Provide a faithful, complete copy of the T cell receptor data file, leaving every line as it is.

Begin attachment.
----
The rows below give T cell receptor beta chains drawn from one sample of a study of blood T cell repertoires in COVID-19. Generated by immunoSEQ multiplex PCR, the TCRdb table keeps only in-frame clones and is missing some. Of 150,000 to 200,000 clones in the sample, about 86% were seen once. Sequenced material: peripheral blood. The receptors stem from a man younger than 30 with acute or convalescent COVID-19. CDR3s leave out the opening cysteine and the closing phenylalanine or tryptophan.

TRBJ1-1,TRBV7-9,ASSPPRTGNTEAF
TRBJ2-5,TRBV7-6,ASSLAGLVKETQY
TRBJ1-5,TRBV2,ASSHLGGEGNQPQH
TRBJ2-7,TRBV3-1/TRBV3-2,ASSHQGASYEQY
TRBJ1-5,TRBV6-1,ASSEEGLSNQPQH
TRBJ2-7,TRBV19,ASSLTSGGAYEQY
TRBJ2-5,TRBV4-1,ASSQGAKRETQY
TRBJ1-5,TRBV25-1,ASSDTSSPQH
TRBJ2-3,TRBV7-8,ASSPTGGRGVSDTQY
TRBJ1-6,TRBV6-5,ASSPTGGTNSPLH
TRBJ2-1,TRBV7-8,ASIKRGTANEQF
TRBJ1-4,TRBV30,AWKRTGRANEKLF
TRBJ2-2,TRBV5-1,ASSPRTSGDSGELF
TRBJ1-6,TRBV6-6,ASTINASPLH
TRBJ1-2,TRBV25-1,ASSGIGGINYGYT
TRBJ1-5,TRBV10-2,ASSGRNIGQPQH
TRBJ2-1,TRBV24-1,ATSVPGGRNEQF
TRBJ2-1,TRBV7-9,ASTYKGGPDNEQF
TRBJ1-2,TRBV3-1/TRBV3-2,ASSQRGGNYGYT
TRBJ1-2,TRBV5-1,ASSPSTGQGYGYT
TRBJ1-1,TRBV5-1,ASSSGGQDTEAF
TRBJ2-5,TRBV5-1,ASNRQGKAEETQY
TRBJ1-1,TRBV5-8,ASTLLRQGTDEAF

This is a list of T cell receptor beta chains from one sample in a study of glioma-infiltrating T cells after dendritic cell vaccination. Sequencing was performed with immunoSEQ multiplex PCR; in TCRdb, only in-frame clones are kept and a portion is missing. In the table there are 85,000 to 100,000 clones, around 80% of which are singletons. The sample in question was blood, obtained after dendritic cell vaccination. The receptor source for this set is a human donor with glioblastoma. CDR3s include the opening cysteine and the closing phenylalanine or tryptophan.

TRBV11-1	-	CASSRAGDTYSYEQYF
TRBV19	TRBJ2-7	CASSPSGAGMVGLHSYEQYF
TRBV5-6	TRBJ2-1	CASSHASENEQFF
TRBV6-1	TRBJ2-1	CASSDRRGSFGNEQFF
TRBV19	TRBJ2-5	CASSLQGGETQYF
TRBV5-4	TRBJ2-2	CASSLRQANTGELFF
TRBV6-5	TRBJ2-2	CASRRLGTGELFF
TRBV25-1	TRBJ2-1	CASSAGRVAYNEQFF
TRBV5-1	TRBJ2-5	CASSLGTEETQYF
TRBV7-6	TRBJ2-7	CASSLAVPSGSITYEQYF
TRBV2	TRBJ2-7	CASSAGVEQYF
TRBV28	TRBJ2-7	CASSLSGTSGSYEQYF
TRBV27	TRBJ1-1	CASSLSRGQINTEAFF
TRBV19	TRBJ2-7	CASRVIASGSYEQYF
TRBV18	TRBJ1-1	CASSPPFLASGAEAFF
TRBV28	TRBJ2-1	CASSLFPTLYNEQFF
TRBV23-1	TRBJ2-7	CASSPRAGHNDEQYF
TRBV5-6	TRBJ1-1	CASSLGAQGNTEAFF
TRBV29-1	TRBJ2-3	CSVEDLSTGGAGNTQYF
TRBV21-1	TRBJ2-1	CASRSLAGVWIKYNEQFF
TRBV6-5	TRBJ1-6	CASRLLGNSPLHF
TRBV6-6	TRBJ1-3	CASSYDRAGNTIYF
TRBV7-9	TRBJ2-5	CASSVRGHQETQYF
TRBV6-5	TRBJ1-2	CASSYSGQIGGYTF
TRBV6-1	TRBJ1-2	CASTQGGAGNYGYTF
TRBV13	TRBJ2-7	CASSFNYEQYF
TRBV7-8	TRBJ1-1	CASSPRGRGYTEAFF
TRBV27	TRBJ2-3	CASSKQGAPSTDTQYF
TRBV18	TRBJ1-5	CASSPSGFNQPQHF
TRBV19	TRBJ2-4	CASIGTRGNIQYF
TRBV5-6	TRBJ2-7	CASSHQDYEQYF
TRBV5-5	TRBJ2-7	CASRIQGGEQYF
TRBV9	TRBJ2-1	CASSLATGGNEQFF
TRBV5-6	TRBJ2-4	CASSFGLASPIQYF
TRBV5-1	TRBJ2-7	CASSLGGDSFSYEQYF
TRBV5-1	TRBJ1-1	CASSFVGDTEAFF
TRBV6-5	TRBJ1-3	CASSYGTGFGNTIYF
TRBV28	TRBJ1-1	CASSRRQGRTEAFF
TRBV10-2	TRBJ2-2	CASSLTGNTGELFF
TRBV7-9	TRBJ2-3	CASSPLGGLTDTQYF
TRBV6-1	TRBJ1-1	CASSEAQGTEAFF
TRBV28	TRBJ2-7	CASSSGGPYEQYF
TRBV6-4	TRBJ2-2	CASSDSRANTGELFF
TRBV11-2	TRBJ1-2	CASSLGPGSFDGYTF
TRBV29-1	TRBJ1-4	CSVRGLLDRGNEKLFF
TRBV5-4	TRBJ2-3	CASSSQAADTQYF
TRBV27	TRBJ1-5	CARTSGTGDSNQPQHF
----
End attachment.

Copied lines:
The rows below give T cell receptor beta chains drawn from one sample of a study of blood T cell repertoires in COVID-19. Generated by immunoSEQ multiplex PCR, the TCRdb table keeps only in-frame clones and is missing some. Of 150,000 to 200,000 clones in the sample, about 86% were seen once. Sequenced material: peripheral blood. The receptors stem from a man younger than 30 with acute or convalescent COVID-19. CDR3s leave out the opening cysteine and the closing phenylalanine or tryptophan.

TRBJ1-1,TRBV7-9,ASSPPRTGNTEAF
TRBJ2-5,TRBV7-6,ASSLAGLVKETQY
TRBJ1-5,TRBV2,ASSHLGGEGNQPQH
TRBJ2-7,TRBV3-1/TRBV3-2,ASSHQGASYEQY
TRBJ1-5,TRBV6-1,ASSEEGLSNQPQH
TRBJ2-7,TRBV19,ASSLTSGGAYEQY
TRBJ2-5,TRBV4-1,ASSQGAKRETQY
TRBJ1-5,TRBV25-1,ASSDTSSPQH
TRBJ2-3,TRBV7-8,ASSPTGGRGVSDTQY
TRBJ1-6,TRBV6-5,ASSPTGGTNSPLH
TRBJ2-1,TRBV7-8,ASIKRGTANEQF
TRBJ1-4,TRBV30,AWKRTGRANEKLF
TRBJ2-2,TRBV5-1,ASSPRTSGDSGELF
TRBJ1-6,TRBV6-6,ASTINASPLH
TRBJ1-2,TRBV25-1,ASSGIGGINYGYT
TRBJ1-5,TRBV10-2,ASSGRNIGQPQH
TRBJ2-1,TRBV24-1,ATSVPGGRNEQF
TRBJ2-1,TRBV7-9,ASTYKGGPDNEQF
TRBJ1-2,TRBV3-1/TRBV3-2,ASSQRGGNYGYT
TRBJ1-2,TRBV5-1,ASSPSTGQGYGYT
TRBJ1-1,TRBV5-1,ASSSGGQDTEAF
TRBJ2-5,TRBV5-1,ASNRQGKAEETQY
TRBJ1-1,TRBV5-8,ASTLLRQGTDEAF

This is a list of T cell receptor beta chains from one sample in a study of glioma-infiltrating T cells after dendritic cell vaccination. Sequencing was performed with immunoSEQ multiplex PCR; in TCRdb, only in-frame clones are kept and a portion is missing. In the table there are 85,000 to 100,000 clones, around 80% of which are singletons. The sample in question was blood, obtained after dendritic cell vaccination. The receptor source for this set is a human donor with glioblastoma. CDR3s include the opening cysteine and the closing phenylalanine or tryptophan.

TRBV11-1	-	CASSRAGDTYSYEQYF
TRBV19	TRBJ2-7	CASSPSGAGMVGLHSYEQYF
TRBV5-6	TRBJ2-1	CASSHASENEQFF
TRBV6-1	TRBJ2-1	CASSDRRGSFGNEQFF
TRBV19	TRBJ2-5	CASSLQGGETQYF
TRBV5-4	TRBJ2-2	CASSLRQANTGELFF
TRBV6-5	TRBJ2-2	CASRRLGTGELFF
TRBV25-1	TRBJ2-1	CASSAGRVAYNEQFF
TRBV5-1	TRBJ2-5	CASSLGTEETQYF
TRBV7-6	TRBJ2-7	CASSLAVPSGSITYEQYF
TRBV2	TRBJ2-7	CASSAGVEQYF
TRBV28	TRBJ2-7	CASSLSGTSGSYEQYF
TRBV27	TRBJ1-1	CASSLSRGQINTEAFF
TRBV19	TRBJ2-7	CASRVIASGSYEQYF
TRBV18	TRBJ1-1	CASSPPFLASGAEAFF
TRBV28	TRBJ2-1	CASSLFPTLYNEQFF
TRBV23-1	TRBJ2-7	CASSPRAGHNDEQYF
TRBV5-6	TRBJ1-1	CASSLGAQGNTEAFF
TRBV29-1	TRBJ2-3	CSVEDLSTGGAGNTQYF
TRBV21-1	TRBJ2-1	CASRSLAGVWIKYNEQFF
TRBV6-5	TRBJ1-6	CASRLLGNSPLHF
TRBV6-6	TRBJ1-3	CASSYDRAGNTIYF
TRBV7-9	TRBJ2-5	CASSVRGHQETQYF
TRBV6-5	TRBJ1-2	CASSYSGQIGGYTF
TRBV6-1	TRBJ1-2	CASTQGGAGNYGYTF
TRBV13	TRBJ2-7	CASSFNYEQYF
TRBV7-8	TRBJ1-1	CASSPRGRGYTEAFF
TRBV27	TRBJ2-3	CASSKQGAPSTDTQYF
TRBV18	TRBJ1-5	CASSPSGFNQPQHF
TRBV19	TRBJ2-4	CASIGTRGNIQYF
TRBV5-6	TRBJ2-7	CASSHQDYEQYF
TRBV5-5	TRBJ2-7	CASRIQGGEQYF
TRBV9	TRBJ2-1	CASSLATGGNEQFF
TRBV5-6	TRBJ2-4	CASSFGLASPIQYF
TRBV5-1	TRBJ2-7	CASSLGGDSFSYEQYF
TRBV5-1	TRBJ1-1	CASSFVGDTEAFF
TRBV6-5	TRBJ1-3	CASSYGTGFGNTIYF
TRBV28	TRBJ1-1	CASSRRQGRTEAFF
TRBV10-2	TRBJ2-2	CASSLTGNTGELFF
TRBV7-9	TRBJ2-3	CASSPLGGLTDTQYF
TRBV6-1	TRBJ1-1	CASSEAQGTEAFF
TRBV28	TRBJ2-7	CASSSGGPYEQYF
TRBV6-4	TRBJ2-2	CASSDSRANTGELFF
TRBV11-2	TRBJ1-2	CASSLGPGSFDGYTF
TRBV29-1	TRBJ1-4	CSVRGLLDRGNEKLFF
TRBV5-4	TRBJ2-3	CASSSQAADTQYF
TRBV27	TRBJ1-5	CARTSGTGDSNQPQHF